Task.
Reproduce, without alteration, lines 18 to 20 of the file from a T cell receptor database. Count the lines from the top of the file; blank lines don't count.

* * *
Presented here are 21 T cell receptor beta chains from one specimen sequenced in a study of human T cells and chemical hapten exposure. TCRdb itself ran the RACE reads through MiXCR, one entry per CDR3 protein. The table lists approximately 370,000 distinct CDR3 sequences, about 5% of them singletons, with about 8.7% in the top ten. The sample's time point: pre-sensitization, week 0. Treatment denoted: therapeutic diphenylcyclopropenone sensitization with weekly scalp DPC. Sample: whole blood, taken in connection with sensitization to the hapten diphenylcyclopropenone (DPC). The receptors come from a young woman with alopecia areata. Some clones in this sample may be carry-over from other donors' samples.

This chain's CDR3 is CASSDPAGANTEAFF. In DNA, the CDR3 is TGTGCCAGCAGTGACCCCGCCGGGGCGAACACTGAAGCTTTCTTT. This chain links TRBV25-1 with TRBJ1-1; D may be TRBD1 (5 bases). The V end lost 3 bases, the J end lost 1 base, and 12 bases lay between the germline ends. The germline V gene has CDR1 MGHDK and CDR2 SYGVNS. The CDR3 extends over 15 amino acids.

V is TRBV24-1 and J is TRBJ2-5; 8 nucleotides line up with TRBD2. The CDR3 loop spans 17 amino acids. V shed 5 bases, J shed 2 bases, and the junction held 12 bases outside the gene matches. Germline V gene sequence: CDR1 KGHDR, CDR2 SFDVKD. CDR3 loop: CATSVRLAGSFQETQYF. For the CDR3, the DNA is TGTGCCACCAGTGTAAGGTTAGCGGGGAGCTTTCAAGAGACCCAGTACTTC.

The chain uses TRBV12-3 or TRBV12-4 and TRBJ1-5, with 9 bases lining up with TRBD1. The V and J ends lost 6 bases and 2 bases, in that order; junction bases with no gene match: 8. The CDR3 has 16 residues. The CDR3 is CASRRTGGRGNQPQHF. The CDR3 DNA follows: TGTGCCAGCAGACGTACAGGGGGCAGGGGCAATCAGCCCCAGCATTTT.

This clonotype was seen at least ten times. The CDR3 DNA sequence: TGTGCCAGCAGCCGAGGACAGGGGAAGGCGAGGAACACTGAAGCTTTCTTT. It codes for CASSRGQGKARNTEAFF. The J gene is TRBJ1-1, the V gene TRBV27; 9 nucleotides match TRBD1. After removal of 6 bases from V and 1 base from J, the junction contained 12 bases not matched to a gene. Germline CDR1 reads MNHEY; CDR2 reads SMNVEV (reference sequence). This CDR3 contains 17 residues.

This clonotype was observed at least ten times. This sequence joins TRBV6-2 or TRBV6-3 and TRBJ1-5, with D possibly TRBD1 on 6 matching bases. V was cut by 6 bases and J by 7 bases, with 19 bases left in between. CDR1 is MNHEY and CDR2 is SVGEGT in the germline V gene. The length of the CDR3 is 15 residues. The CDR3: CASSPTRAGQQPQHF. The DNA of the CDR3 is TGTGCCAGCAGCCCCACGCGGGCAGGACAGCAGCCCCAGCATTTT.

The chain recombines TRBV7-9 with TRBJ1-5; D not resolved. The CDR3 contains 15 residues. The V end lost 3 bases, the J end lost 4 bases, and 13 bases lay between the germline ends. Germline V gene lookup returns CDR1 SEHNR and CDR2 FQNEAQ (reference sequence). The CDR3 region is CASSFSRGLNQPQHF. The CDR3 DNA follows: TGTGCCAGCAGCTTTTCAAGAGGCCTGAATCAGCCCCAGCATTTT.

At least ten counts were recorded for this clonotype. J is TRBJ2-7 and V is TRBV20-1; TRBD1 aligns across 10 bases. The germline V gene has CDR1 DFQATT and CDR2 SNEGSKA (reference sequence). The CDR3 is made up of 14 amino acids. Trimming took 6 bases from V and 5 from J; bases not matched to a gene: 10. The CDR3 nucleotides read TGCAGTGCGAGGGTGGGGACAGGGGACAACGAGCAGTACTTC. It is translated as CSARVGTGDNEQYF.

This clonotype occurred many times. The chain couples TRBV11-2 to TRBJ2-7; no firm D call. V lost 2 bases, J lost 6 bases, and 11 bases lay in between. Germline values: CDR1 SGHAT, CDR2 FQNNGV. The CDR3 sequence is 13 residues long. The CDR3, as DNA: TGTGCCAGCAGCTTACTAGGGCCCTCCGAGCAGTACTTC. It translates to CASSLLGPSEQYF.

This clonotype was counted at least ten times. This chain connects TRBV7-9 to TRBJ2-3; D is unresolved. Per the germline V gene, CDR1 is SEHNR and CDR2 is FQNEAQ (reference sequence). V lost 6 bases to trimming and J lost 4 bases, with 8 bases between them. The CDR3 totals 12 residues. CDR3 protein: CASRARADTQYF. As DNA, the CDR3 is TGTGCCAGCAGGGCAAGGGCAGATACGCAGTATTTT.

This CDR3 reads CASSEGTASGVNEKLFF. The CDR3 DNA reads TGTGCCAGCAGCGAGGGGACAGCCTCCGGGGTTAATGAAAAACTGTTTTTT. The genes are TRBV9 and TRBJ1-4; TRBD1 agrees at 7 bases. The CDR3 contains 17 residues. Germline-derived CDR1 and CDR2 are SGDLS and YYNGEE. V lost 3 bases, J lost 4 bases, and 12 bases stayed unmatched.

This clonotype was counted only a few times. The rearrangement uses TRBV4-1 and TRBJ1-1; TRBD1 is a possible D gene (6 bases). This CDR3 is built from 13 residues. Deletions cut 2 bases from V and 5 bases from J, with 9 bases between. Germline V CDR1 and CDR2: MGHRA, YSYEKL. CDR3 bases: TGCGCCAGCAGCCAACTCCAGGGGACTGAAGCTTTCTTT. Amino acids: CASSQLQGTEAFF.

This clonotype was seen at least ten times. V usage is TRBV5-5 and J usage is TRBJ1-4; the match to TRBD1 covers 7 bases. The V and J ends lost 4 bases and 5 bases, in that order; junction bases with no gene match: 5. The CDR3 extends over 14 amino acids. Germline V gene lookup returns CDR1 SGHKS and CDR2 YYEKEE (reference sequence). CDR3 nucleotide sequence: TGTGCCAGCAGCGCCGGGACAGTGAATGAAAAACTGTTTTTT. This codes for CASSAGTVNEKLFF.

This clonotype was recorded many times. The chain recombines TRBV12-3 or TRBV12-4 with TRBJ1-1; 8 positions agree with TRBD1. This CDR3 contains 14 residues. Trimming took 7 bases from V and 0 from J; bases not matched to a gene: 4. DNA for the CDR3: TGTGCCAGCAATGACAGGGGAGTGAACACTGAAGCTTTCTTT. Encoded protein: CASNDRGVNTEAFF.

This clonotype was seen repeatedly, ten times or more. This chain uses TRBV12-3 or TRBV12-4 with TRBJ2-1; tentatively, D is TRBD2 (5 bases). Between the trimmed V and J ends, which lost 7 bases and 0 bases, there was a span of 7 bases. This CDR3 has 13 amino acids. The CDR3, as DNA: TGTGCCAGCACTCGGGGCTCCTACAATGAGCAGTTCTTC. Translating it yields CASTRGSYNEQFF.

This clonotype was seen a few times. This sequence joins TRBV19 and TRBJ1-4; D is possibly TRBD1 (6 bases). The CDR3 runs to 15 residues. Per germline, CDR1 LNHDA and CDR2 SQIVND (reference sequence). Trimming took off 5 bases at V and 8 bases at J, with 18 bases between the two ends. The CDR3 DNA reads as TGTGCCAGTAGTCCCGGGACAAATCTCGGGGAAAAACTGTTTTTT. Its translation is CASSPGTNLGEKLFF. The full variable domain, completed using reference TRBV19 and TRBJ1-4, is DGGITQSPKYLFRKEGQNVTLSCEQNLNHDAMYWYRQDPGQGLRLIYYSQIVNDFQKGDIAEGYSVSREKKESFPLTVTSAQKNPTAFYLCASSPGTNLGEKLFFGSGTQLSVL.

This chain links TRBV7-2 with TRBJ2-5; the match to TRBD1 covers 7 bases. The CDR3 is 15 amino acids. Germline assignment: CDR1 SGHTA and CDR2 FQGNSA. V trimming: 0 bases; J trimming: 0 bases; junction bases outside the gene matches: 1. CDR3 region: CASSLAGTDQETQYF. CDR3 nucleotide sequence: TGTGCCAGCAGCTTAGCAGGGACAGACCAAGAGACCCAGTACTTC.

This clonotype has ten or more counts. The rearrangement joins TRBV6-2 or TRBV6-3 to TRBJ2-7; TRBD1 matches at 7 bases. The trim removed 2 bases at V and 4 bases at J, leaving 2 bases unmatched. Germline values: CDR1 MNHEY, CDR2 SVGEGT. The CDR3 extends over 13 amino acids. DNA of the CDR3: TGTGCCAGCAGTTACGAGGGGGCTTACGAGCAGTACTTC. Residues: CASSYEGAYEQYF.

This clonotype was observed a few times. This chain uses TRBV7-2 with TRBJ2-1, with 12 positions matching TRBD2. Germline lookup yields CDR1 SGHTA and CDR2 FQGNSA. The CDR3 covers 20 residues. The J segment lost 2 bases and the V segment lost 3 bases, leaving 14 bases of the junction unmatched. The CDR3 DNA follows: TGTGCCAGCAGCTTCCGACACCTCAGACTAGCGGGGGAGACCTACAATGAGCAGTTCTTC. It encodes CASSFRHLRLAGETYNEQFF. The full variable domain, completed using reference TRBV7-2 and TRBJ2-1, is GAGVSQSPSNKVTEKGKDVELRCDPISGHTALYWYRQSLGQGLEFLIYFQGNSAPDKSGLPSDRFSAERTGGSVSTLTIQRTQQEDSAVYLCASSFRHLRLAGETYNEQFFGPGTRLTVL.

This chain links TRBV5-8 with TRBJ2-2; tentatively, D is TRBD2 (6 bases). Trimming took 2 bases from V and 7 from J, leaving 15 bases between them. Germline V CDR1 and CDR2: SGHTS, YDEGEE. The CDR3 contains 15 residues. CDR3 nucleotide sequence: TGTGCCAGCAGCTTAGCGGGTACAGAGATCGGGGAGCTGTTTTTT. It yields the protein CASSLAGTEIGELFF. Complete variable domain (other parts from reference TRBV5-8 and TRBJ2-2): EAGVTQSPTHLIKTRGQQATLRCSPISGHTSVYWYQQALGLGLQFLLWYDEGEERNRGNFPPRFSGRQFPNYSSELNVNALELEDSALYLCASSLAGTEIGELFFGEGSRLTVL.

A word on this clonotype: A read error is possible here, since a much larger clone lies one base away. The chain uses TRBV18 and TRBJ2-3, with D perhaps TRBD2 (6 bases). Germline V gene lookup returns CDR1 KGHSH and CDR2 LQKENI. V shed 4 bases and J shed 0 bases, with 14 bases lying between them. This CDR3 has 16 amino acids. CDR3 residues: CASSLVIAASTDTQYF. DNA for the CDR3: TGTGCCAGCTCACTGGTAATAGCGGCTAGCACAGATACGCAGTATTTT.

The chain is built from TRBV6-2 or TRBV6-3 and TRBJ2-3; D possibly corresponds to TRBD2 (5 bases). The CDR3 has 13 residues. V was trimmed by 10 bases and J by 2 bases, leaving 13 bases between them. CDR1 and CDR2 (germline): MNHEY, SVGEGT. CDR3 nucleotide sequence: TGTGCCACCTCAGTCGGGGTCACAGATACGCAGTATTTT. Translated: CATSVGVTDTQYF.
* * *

This clonotype has ten or more counts. The rearrangement joins TRBV6-2 or TRBV6-3 to TRBJ2-7; TRBD1 matches at 7 bases. The trim removed 2 bases at V and 4 bases at J, leaving 2 bases unmatched. Germline values: CDR1 MNHEY, CDR2 SVGEGT. The CDR3 extends over 13 amino acids. DNA of the CDR3: TGTGCCAGCAGTTACGAGGGGGCTTACGAGCAGTACTTC. Residues: CASSYEGAYEQYF.

This clonotype was observed a few times. This chain uses TRBV7-2 with TRBJ2-1, with 12 positions matching TRBD2. Germline lookup yields CDR1 SGHTA and CDR2 FQGNSA. The CDR3 covers 20 residues. The J segment lost 2 bases and the V segment lost 3 bases, leaving 14 bases of the junction unmatched. The CDR3 DNA follows: TGTGCCAGCAGCTTCCGACACCTCAGACTAGCGGGGGAGACCTACAATGAGCAGTTCTTC. It encodes CASSFRHLRLAGETYNEQFF. The full variable domain, completed using reference TRBV7-2 and TRBJ2-1, is GAGVSQSPSNKVTEKGKDVELRCDPISGHTALYWYRQSLGQGLEFLIYFQGNSAPDKSGLPSDRFSAERTGGSVSTLTIQRTQQEDSAVYLCASSFRHLRLAGETYNEQFFGPGTRLTVL.

This chain links TRBV5-8 with TRBJ2-2; tentatively, D is TRBD2 (6 bases). Trimming took 2 bases from V and 7 from J, leaving 15 bases between them. Germline V CDR1 and CDR2: SGHTS, YDEGEE. The CDR3 contains 15 residues. CDR3 nucleotide sequence: TGTGCCAGCAGCTTAGCGGGTACAGAGATCGGGGAGCTGTTTTTT. It yields the protein CASSLAGTEIGELFF. Complete variable domain (other parts from reference TRBV5-8 and TRBJ2-2): EAGVTQSPTHLIKTRGQQATLRCSPISGHTSVYWYQQALGLGLQFLLWYDEGEERNRGNFPPRFSGRQFPNYSSELNVNALELEDSALYLCASSLAGTEIGELFFGEGSRLTVL.